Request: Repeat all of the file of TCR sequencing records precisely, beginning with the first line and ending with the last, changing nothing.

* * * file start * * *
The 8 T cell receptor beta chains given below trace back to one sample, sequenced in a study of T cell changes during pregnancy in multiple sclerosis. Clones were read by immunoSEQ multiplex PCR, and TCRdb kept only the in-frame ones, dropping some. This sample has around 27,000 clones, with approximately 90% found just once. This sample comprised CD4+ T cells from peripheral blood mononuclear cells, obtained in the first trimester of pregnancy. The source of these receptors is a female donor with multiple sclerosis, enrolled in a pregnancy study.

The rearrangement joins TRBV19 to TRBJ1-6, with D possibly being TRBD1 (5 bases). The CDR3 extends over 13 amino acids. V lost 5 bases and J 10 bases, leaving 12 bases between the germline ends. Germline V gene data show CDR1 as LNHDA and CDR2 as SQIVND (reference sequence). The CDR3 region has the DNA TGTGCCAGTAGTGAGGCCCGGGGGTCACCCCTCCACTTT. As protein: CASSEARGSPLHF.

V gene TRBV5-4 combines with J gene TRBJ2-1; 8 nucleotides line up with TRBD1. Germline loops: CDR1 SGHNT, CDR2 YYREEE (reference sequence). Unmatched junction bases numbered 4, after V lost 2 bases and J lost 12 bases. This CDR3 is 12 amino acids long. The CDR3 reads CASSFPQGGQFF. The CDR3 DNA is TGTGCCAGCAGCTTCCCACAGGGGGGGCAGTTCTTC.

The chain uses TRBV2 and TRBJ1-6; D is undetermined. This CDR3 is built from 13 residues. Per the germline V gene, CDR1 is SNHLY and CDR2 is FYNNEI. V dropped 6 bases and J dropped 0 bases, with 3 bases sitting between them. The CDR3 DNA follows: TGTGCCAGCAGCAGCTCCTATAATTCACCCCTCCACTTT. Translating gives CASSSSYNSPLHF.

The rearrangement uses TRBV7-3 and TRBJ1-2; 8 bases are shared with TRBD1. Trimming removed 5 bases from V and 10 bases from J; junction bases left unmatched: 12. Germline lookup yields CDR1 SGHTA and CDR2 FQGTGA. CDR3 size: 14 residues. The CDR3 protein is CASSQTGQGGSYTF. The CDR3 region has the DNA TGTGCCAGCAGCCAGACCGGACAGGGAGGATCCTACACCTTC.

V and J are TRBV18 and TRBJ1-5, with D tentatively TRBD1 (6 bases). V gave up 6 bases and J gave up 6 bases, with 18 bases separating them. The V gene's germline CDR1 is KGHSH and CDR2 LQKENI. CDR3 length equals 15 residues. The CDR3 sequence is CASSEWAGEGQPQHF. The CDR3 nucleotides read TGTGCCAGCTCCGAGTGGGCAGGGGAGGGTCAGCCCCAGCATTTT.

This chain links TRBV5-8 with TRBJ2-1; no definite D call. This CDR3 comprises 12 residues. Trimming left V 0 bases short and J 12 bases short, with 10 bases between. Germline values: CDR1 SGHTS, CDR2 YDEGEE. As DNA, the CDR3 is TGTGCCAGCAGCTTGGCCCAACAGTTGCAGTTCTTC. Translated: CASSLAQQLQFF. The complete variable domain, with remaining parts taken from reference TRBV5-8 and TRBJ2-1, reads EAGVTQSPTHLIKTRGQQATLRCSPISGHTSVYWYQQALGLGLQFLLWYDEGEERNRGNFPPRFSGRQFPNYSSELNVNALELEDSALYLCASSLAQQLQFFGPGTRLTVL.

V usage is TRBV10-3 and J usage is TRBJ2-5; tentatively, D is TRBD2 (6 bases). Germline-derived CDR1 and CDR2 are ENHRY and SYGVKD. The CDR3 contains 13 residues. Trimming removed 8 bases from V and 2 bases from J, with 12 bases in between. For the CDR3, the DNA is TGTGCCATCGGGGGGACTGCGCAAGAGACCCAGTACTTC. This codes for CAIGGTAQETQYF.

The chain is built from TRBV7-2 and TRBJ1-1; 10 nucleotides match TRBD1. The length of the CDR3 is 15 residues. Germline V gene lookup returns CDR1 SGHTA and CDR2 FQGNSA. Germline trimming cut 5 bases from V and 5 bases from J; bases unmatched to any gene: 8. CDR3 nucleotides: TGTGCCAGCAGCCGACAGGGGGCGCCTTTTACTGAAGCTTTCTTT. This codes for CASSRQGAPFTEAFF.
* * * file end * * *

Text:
The 8 T cell receptor beta chains given below trace back to one sample, sequenced in a study of T cell changes during pregnancy in multiple sclerosis. Clones were read by immunoSEQ multiplex PCR, and TCRdb kept only the in-frame ones, dropping some. This sample has around 27,000 clones, with approximately 90% found just once. This sample comprised CD4+ T cells from peripheral blood mononuclear cells, obtained in the first trimester of pregnancy. The source of these receptors is a female donor with multiple sclerosis, enrolled in a pregnancy study.

The rearrangement joins TRBV19 to TRBJ1-6, with D possibly being TRBD1 (5 bases). The CDR3 extends over 13 amino acids. V lost 5 bases and J 10 bases, leaving 12 bases between the germline ends. Germline V gene data show CDR1 as LNHDA and CDR2 as SQIVND (reference sequence). The CDR3 region has the DNA TGTGCCAGTAGTGAGGCCCGGGGGTCACCCCTCCACTTT. As protein: CASSEARGSPLHF.

V gene TRBV5-4 combines with J gene TRBJ2-1; 8 nucleotides line up with TRBD1. Germline loops: CDR1 SGHNT, CDR2 YYREEE (reference sequence). Unmatched junction bases numbered 4, after V lost 2 bases and J lost 12 bases. This CDR3 is 12 amino acids long. The CDR3 reads CASSFPQGGQFF. The CDR3 DNA is TGTGCCAGCAGCTTCCCACAGGGGGGGCAGTTCTTC.

The chain uses TRBV2 and TRBJ1-6; D is undetermined. This CDR3 is built from 13 residues. Per the germline V gene, CDR1 is SNHLY and CDR2 is FYNNEI. V dropped 6 bases and J dropped 0 bases, with 3 bases sitting between them. The CDR3 DNA follows: TGTGCCAGCAGCAGCTCCTATAATTCACCCCTCCACTTT. Translating gives CASSSSYNSPLHF.

The rearrangement uses TRBV7-3 and TRBJ1-2; 8 bases are shared with TRBD1. Trimming removed 5 bases from V and 10 bases from J; junction bases left unmatched: 12. Germline lookup yields CDR1 SGHTA and CDR2 FQGTGA. CDR3 size: 14 residues. The CDR3 protein is CASSQTGQGGSYTF. The CDR3 region has the DNA TGTGCCAGCAGCCAGACCGGACAGGGAGGATCCTACACCTTC.

V and J are TRBV18 and TRBJ1-5, with D tentatively TRBD1 (6 bases). V gave up 6 bases and J gave up 6 bases, with 18 bases separating them. The V gene's germline CDR1 is KGHSH and CDR2 LQKENI. CDR3 length equals 15 residues. The CDR3 sequence is CASSEWAGEGQPQHF. The CDR3 nucleotides read TGTGCCAGCTCCGAGTGGGCAGGGGAGGGTCAGCCCCAGCATTTT.

This chain links TRBV5-8 with TRBJ2-1; no definite D call. This CDR3 comprises 12 residues. Trimming left V 0 bases short and J 12 bases short, with 10 bases between. Germline values: CDR1 SGHTS, CDR2 YDEGEE. As DNA, the CDR3 is TGTGCCAGCAGCTTGGCCCAACAGTTGCAGTTCTTC. Translated: CASSLAQQLQFF. The complete variable domain, with remaining parts taken from reference TRBV5-8 and TRBJ2-1, reads EAGVTQSPTHLIKTRGQQATLRCSPISGHTSVYWYQQALGLGLQFLLWYDEGEERNRGNFPPRFSGRQFPNYSSELNVNALELEDSALYLCASSLAQQLQFFGPGTRLTVL.

V usage is TRBV10-3 and J usage is TRBJ2-5; tentatively, D is TRBD2 (6 bases). Germline-derived CDR1 and CDR2 are ENHRY and SYGVKD. The CDR3 contains 13 residues. Trimming removed 8 bases from V and 2 bases from J, with 12 bases in between. For the CDR3, the DNA is TGTGCCATCGGGGGGACTGCGCAAGAGACCCAGTACTTC. This codes for CAIGGTAQETQYF.

The chain is built from TRBV7-2 and TRBJ1-1; 10 nucleotides match TRBD1. The length of the CDR3 is 15 residues. Germline V gene lookup returns CDR1 SGHTA and CDR2 FQGNSA. Germline trimming cut 5 bases from V and 5 bases from J; bases unmatched to any gene: 8. CDR3 nucleotides: TGTGCCAGCAGCCGACAGGGGGCGCCTTTTACTGAAGCTTTCTTT. This codes for CASSRQGAPFTEAFF.